Under Communism, farmers labored in the fields that stretch for miles around this town west of Budapest, reaping wheat and corn for a government that had stolen their land.
Today, their children toil for new overlords, a group of oligarchs and political patrons who have annexed the land through opaque deals with the Hungarian government. They have created a modern twist on a feudal system, giving jobs and aid to the compliant, and punishing the mutinous.
These land barons, as it turns out, are financed and emboldened by the European Union.
Every year, the 28-country bloc pays out $65 billion in farm subsidies intended to support farmers around the Continent and keep rural communities alive. But across Hungary and much of Central and Eastern Europe, the bulk goes to a connected and powerful few. The prime minister of the Czech Republic collected tens of millions of dollars in subsidies just last year. Subsidies have underwritten Mafia-style land grabs in Slovakia and Bulgaria.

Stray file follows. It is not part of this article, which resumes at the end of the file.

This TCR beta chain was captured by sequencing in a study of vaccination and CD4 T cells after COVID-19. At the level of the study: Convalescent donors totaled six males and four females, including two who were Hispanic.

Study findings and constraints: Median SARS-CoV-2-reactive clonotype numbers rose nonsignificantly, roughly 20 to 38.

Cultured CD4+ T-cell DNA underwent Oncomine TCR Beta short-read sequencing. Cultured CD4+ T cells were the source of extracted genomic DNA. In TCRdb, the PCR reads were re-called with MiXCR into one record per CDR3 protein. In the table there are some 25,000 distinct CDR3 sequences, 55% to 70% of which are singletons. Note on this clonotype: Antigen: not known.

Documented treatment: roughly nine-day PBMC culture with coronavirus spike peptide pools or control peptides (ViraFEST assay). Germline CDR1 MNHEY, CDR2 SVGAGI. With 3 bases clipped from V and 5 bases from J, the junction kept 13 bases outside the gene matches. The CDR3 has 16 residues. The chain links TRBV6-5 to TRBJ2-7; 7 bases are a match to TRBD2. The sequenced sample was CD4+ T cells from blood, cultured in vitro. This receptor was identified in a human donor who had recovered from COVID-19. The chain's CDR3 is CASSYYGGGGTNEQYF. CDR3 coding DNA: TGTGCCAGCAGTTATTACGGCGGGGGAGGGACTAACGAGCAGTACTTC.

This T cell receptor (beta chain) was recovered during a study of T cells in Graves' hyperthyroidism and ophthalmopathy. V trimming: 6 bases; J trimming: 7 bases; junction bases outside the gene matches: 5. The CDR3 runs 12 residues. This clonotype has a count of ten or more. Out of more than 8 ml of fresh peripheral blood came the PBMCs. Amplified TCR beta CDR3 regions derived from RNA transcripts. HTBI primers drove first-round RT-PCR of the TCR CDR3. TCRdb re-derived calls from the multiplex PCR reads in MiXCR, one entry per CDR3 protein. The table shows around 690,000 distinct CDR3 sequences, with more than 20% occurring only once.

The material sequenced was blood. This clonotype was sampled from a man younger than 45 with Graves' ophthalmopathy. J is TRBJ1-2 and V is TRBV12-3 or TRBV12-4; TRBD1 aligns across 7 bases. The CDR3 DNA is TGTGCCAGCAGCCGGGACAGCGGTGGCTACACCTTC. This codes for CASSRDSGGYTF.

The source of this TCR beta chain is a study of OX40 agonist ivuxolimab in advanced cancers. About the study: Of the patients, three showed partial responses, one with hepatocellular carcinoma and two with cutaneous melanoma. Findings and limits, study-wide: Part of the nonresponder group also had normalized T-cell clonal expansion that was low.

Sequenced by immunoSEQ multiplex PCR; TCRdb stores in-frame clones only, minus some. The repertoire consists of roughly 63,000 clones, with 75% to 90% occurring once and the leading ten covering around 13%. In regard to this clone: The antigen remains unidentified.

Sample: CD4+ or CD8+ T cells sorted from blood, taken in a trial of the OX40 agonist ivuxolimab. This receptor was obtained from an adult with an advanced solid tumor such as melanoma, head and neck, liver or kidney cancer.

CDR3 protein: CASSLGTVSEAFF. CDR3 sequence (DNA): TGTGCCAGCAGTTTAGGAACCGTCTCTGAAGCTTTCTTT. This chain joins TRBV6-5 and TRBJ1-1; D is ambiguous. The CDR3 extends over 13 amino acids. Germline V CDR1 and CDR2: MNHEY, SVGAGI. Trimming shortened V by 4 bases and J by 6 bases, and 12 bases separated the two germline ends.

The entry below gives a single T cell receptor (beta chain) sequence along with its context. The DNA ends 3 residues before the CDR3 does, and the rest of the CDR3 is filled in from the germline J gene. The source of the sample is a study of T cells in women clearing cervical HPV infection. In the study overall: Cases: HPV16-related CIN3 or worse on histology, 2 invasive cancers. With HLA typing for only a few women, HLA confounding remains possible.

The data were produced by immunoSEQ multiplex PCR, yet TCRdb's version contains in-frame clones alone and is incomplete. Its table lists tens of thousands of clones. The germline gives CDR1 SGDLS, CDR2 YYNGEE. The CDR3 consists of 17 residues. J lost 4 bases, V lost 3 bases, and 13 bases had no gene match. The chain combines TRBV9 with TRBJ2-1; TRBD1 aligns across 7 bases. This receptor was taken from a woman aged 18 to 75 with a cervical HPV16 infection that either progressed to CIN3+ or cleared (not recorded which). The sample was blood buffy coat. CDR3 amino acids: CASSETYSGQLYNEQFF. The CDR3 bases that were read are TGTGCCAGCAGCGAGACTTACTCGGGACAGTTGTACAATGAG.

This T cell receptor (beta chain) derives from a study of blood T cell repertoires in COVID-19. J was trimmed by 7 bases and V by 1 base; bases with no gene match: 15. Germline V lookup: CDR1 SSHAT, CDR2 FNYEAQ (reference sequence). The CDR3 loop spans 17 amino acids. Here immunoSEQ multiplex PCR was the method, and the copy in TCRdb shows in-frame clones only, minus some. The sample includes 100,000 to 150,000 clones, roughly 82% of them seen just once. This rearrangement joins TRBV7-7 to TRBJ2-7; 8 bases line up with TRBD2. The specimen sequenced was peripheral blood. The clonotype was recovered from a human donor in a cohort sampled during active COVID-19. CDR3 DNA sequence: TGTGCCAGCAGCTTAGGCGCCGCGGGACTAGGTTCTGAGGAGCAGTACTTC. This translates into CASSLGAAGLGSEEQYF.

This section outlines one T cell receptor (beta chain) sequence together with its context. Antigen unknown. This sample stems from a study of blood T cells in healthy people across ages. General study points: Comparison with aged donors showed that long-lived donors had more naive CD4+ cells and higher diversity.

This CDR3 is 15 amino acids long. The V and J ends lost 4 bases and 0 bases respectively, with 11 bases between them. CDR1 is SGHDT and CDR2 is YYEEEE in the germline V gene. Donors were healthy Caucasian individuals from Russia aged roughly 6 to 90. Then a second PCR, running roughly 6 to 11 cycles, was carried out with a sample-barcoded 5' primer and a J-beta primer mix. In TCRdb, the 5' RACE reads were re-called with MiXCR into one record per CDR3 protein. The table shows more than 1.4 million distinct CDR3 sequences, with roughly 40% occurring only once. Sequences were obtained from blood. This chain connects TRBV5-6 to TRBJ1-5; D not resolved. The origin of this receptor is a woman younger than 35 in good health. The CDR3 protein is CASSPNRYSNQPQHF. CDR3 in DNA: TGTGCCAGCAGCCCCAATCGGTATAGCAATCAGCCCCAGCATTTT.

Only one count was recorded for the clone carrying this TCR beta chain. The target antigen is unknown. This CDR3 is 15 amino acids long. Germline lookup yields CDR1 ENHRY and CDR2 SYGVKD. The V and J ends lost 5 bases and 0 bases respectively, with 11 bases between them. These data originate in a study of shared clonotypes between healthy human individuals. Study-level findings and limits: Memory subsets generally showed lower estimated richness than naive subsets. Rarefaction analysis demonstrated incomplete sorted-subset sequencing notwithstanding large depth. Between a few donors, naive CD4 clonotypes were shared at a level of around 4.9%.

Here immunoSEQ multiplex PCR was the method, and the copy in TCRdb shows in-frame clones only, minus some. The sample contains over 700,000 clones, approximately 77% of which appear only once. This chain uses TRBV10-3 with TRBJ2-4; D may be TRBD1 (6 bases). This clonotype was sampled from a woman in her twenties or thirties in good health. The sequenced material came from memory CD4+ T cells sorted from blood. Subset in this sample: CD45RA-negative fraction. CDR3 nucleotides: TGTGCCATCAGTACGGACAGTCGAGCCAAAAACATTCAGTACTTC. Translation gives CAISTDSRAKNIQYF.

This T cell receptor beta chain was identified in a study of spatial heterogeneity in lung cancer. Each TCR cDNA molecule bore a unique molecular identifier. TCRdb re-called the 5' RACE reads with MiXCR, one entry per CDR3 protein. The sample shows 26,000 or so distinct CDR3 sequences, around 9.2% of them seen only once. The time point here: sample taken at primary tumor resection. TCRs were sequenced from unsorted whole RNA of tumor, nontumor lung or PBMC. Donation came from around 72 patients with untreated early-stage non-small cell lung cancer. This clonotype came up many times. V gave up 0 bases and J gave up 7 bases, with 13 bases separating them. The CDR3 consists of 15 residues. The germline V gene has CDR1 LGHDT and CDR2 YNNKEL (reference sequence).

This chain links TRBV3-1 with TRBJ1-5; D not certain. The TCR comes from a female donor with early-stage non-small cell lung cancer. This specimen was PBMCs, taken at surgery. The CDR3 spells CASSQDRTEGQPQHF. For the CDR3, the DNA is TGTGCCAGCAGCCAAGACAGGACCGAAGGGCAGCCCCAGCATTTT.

Europe’s farm program, a system that was instrumental in forming the European Union, is now being exploited by the same antidemocratic forces that threaten the bloc from within. This is because governments in Central and Eastern Europe, several led by populists, have wide latitude in how the subsidies, funded by taxpayers across Europe, are distributed — even as the entire system is shrouded in secrecy.